Once a numerous community, the Slovaks in Hungary were mostly struck by the assimilation pressure in the last century. It was reflected in the quality and quantity of their literary creation. The literary continuity after 1918 was mostly preserved by folk poets- verse writers (e.g. J. Gerci, brothersa Korbel and S. Hudak) who were introduced in the collection of poems – Ozveny rovín (Echoes of flatlands) by Lubica Bartlaska (1985). But serious literary attempts were to come not sooner than after some decades. In 1945 the first collection of literature of Slovaks in Hungary – Hrušky mamovky Špiakovej (The pears of old mother Špiak) was published. In the 1970s writers grouped around the editors of the Ľudové noviny (Folk newspaper) weekly which started to emerge. They introduced themselves with the anthology Výhonky (The Sprouts) (1978). In Hungary there was no institution which would support the literary activities of Slovaks and except for Ľudové noviny there was no platform where Slovaks could find an appropriate publishing space. A breakthrough year was the year 1976 when in the Schoolbooks Publishing House in Budapest a National Editorial Board was founded which started to publish books of Slovak authors in Hungary.
In the second half of the 1970s there appeared the chance to publish Slovak works of literature regularly. The first of them was the anthology Výhonky (The Sprouts) (1978) compiled of works written by three poets (G. Papucek, A. Kormos, J. Marik) and two prose writers (M. Hrivnak, P. Kondac). This anthology is considered to be a real milestone in the development of Slovak literature in Hungary. This project was followed by further initiatives: an anthology for children Fialôčka, fiala (Little violet, violet) (1980), an anthology of short stories Pramene (The Springs) (1981) and anthologies of poetry Chodníky (Paths) (1984), Skutočnosti (Realities) (1992), Čo nás spája (What connects us) (1994) and Nádej držať (Hope to hold on) (1994).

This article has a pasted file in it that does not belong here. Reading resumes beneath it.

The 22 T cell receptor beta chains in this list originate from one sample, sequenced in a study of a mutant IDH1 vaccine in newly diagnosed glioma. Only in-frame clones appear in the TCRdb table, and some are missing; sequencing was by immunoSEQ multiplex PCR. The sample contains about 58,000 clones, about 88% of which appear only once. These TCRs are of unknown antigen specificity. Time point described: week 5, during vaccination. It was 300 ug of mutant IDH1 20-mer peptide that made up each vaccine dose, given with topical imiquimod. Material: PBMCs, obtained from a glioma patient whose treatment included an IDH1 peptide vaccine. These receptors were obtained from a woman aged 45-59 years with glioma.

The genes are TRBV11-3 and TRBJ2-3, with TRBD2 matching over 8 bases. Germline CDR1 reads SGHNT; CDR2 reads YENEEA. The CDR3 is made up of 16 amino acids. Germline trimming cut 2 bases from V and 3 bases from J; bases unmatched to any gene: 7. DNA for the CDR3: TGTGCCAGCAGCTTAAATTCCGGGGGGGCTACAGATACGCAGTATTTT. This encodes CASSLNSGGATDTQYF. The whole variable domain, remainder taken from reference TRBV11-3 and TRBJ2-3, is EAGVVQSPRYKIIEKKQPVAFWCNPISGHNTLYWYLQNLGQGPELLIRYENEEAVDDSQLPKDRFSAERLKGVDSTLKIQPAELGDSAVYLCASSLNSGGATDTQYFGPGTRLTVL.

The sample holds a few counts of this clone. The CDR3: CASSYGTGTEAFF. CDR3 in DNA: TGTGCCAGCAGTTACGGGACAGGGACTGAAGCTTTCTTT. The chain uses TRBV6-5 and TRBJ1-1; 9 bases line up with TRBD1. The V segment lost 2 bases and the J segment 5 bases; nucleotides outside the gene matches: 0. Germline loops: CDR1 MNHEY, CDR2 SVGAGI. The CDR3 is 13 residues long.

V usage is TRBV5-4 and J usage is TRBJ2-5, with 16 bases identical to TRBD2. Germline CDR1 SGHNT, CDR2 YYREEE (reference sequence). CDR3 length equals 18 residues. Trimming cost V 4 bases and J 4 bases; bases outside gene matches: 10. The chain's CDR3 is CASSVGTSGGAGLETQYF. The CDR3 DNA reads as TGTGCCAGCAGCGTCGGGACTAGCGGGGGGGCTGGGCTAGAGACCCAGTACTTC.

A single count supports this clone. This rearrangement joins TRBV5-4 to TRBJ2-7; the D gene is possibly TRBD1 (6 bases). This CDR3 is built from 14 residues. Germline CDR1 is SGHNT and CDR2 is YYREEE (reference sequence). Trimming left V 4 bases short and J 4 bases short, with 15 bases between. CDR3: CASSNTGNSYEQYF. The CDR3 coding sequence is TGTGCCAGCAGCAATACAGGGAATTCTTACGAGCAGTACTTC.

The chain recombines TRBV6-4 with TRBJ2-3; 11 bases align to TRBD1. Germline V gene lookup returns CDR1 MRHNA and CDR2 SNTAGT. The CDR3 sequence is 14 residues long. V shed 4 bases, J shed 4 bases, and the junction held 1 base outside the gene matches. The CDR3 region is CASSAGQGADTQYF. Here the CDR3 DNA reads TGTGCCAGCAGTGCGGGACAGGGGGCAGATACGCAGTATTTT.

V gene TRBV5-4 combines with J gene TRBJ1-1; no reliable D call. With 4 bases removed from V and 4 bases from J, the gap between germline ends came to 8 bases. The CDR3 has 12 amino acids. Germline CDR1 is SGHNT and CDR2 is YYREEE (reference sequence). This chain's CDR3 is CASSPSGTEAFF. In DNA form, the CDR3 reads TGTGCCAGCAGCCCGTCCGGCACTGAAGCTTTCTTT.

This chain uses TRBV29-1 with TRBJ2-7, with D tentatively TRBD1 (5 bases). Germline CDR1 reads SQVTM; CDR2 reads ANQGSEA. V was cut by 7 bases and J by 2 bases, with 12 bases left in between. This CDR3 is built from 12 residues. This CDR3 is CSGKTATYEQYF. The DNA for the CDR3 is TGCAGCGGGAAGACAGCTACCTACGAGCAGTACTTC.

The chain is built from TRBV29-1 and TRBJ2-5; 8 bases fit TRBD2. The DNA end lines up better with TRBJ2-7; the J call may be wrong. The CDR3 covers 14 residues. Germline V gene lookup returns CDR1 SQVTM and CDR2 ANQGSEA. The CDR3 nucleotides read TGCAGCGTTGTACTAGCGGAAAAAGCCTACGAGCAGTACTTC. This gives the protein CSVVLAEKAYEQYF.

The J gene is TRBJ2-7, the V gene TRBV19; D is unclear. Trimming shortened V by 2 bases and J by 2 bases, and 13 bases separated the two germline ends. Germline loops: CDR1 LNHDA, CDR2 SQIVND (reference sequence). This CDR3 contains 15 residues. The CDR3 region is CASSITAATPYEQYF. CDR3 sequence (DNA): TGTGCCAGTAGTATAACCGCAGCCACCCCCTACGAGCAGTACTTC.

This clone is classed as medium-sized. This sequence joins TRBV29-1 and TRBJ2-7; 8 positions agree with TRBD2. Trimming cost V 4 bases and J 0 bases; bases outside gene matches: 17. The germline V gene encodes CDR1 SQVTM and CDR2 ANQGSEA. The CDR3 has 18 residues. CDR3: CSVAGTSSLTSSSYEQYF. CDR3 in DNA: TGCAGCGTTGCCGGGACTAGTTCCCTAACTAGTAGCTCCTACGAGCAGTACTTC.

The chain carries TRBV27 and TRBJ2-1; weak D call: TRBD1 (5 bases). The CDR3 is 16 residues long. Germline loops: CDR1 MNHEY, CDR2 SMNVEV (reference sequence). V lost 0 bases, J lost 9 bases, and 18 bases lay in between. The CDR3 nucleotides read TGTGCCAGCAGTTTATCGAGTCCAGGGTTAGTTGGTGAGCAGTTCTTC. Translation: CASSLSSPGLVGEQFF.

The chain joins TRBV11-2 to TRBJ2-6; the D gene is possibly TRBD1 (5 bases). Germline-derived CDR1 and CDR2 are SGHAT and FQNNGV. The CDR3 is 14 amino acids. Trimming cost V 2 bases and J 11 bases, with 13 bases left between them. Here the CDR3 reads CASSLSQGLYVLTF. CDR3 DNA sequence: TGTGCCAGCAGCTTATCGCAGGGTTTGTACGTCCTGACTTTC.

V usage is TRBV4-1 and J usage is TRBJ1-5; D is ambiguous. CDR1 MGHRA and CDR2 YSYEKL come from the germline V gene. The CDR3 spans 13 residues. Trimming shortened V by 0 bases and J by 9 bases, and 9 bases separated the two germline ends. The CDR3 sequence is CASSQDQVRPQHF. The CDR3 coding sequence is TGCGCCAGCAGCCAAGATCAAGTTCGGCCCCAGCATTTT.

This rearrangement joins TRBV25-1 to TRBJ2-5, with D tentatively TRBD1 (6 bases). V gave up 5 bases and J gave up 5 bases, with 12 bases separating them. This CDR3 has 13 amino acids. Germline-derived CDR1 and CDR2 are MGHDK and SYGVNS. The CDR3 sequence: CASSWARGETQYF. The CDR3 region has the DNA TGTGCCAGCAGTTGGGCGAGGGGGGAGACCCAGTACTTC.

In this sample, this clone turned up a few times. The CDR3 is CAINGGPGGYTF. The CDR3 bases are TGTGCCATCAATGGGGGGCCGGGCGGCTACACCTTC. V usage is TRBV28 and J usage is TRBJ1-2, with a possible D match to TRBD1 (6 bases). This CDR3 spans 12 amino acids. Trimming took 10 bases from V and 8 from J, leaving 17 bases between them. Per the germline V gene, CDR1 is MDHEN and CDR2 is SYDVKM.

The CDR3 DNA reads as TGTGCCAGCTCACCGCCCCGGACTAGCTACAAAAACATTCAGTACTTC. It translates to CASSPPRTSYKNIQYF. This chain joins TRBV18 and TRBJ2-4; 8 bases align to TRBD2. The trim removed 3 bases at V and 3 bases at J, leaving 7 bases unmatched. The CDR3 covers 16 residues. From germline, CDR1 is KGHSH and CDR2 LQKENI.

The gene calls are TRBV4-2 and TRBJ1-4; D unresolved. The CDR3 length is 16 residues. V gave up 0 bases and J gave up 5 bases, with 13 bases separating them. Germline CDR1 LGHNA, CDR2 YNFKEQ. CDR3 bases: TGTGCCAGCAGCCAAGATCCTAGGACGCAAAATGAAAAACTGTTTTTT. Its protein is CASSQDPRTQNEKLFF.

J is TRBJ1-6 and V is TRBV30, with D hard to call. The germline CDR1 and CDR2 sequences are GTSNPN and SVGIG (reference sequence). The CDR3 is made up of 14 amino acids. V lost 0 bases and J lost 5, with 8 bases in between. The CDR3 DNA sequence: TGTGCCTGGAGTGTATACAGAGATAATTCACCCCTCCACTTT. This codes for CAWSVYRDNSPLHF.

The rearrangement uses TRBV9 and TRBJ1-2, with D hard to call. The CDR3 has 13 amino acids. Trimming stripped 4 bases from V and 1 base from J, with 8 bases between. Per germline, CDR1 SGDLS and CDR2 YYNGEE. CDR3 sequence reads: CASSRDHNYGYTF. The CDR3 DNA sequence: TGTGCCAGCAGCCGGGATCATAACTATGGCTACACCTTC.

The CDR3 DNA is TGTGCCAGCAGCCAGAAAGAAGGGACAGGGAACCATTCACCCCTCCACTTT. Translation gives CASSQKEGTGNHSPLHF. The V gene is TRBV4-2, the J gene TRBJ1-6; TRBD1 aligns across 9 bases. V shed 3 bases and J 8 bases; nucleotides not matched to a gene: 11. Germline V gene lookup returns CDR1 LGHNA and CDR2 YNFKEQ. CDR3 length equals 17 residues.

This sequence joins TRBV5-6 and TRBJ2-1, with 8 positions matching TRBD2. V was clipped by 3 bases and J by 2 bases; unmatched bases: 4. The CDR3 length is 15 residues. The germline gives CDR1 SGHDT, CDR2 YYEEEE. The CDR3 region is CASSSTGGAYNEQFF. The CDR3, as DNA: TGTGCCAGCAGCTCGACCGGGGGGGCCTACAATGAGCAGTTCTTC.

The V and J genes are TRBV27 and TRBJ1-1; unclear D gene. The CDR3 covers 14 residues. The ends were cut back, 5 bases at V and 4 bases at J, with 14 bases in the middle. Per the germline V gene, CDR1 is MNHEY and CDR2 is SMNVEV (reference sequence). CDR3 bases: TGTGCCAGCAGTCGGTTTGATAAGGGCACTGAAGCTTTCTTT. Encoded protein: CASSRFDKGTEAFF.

In the eighties of the last century the literary activity of Slovaks in Hungary reached its peak. In this time there appeared the most distinctive poets – Juraj Antal Dolnozemsky, Gregor Papucek, Maria Fazekasova, Imrich Fuhl, Alexander Kormos – and prose writers – Michal Hrivnak, Oldrich Knichal, Pavol Kondac and others.
A common motif of Lower Land writers in Hungary is a warning before the possibility of ethnic extinction that is present in poems of almost all the authors but most strikingly in the poetic creations of Juraj Dolnozemsky and Gregor Papucek. This motif is also reflected in journalism and the overall social activity of Gregor Papucek. Problems of the nation are also present in the poems of Imrich Fuhl but the national motif in his work is reflected completely differently as by Papucek, Kormos and other poets. (Harpan, M., 2008, p. 187 – 188).
By the end of the year 1988 the first issue of a quarterly on literature, culture and social life published by the Association of Slovak writers in Hungary SME was published. It was the hard work of editors, distinctive writers and theoreticians (Alexander Kormos, Michal Hrivnak, Oldrich Knichal, Maria Fazekasova, Imrich Fuhl) which made this magazine into a critical and reflexive periodical that thank to its multidimensional content targeting largely exceeded the issues of Slovak life in Hungary. This ideologically clear-cut periodical perished after three years because of the lack of financial means for its publication.
Slovak poetry in Hungary is not as typologically differentiated as the poetry in Vojvodina. This opinion of Michal Harpan lacks a priori value and evaluative dimension and arises from an overall ethnic and cultural context of the Slovak enclave in Hungary. Nearly all Slovak authors from Hungary included in their works ideas related to the preservation of the ethnic identity.